There is little snow in the state’s towering Sierra Nevada mountains, the source of much of the surface water that supplies the state’s populated center and south. The vast Central Valley aquifer is being tapped as never before, as farms and municipalities deepen wells and boost pump size. Too many straws are now competing to suck out the last drops at the bottom of the collective glass.

The vast 4-million-acre farming belt along the west side of the Central Valley is slowly drying up. Unlike valley agriculture to the east that still has a viable aquifer, these huge farms depend entirely on surface water deliveries from the distant and usually wet northern part of the state. So if the drought continues, billions of dollars of Westside orchards and vineyards will die, row cropland will lay fallow, and farm-supported small towns will likewise dry up. Read more →

The Rural Way

by Victor Davis Hanson // PJ Media 

Hard physical work is still a requisite for a sound outlook on an ever more crazy world. I ride a bike; but such exercise is not quite the same, given that the achievement of

Richard Croft

Richard Croft

doing 35 miles is therapeutic for the body and mind, but does not lead to a sense of accomplishment in the material sense — a 30-foot dead tree cut up, a shed rebuilt, a barn repainted. I never quite understood why all these joggers in Silicon Valley have immigrants from Latin America doing their landscaping. Would not seven hours a week spent raking and pruning be as healthy as jogging in spandex — aside from the idea of autonomy that one receives by taking care of one’s own spread?

On the topic of keeping attuned with the physical world: if it does not rain (and the “rainy” season is about half over with nothing yet to show for it), the Bay Area and Los Angeles will see some strange things that even Apple, Google, and the new Read more →

The World of the Coliseum

by Victor Davis Hanson // PJ Media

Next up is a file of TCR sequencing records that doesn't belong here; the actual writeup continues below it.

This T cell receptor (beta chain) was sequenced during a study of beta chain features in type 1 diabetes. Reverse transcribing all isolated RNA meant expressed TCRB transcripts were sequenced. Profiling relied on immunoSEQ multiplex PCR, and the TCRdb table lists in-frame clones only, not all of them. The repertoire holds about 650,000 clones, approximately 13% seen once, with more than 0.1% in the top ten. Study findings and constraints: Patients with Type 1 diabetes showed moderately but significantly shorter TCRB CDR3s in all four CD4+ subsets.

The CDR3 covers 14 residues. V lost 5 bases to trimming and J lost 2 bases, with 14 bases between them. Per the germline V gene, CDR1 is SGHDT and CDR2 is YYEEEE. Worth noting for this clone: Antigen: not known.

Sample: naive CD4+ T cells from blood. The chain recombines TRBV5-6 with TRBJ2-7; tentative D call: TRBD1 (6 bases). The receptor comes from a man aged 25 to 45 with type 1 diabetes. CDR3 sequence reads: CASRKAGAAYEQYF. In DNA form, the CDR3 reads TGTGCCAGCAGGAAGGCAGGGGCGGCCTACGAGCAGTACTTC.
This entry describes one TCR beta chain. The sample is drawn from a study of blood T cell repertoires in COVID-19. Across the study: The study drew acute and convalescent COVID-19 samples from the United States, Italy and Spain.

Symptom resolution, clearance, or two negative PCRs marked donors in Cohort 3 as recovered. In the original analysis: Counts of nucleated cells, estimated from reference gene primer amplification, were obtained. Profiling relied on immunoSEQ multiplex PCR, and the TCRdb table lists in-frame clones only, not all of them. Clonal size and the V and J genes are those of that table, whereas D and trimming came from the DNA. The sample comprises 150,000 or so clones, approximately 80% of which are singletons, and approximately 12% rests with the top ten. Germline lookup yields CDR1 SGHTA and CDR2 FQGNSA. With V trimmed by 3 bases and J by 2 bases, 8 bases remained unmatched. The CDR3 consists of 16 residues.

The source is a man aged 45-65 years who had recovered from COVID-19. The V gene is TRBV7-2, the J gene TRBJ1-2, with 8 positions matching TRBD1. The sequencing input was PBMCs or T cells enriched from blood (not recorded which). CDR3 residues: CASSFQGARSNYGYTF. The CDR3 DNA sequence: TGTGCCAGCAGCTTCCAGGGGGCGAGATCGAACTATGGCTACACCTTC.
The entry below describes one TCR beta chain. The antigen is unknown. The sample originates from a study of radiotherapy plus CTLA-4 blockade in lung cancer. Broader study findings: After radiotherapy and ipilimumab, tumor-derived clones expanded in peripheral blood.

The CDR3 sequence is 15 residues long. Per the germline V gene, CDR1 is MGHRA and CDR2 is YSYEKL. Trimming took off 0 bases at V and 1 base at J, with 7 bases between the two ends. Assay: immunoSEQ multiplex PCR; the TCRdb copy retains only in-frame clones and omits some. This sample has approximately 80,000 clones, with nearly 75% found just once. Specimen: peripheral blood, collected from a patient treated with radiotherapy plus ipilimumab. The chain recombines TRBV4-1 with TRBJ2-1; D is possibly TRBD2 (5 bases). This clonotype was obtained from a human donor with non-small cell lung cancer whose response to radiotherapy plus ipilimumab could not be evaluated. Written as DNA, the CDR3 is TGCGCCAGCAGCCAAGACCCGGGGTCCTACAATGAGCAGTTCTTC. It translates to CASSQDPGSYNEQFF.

I woke up one morning not long ago, and noticed that the world that I was born into no longer exists. It was as if I had once lived in Republican Italy, took a nap, and awoke to the Roman 472px-Carl_Gustav_Carus_-_Das_Kolosseum_in_einer_MondnachtEmpire, AD 200.

Latifundia

Let me explain. All the farms in these environs that I grew up with — 40-80 acres with a farmhouse and family — have simply vanished.

Where did they go?

I suppose when I meet someone with 5,000 acres that I am supposed to think that spread represents the old, and now recombined, 100 50-acre farms under new management. Yet where did the 100 farm households go — and what replaced them?

When I ride around the rural landscape, I see the old skeletons of farmhouses; but they are mostly rented to farm workers.  Are the social circumstances of renting a house and working on a 5,000-acre farm different from 100 agrarian households doing it — in terms of local PTA, Little League, the regional hospital board, or city council?

I leave it to you to decide. I can attest only that in terms of agricultural productivity, today’s 8,000-acre almond operations look far more efficient, up to date, and savvy than what 100 80-acre almond orchards used to seem like: old barn, clunky tractors in the yard, kids out in the orchard not up on the latest scientific approaches to fertilization, mom doing the books in a way the computerized corporate whiz kid would laugh at, tight-fisted gramps hobbling about looking for loose tire-popping nails in the alleyway while giving sermons about avoiding a mortgage. Read more →

The Bay Area’s 1 Percenters

If you’re hip and liberal, your kids don’t have to go to school with the gardener’s kids.

by Victor Davis Hanson // National Review Online 

Strip away the veneer of Silicon Valley, and it is mostly a paradox. Almost nothing is what it is professed to be. Ostensibly, communities like Menlo Park and Palo Alto are elite enclaves, where power couples can easily make $300,000 to $700,000 a year as mid-level Photo Credit: Chris Smart via Flickrdot.com managers.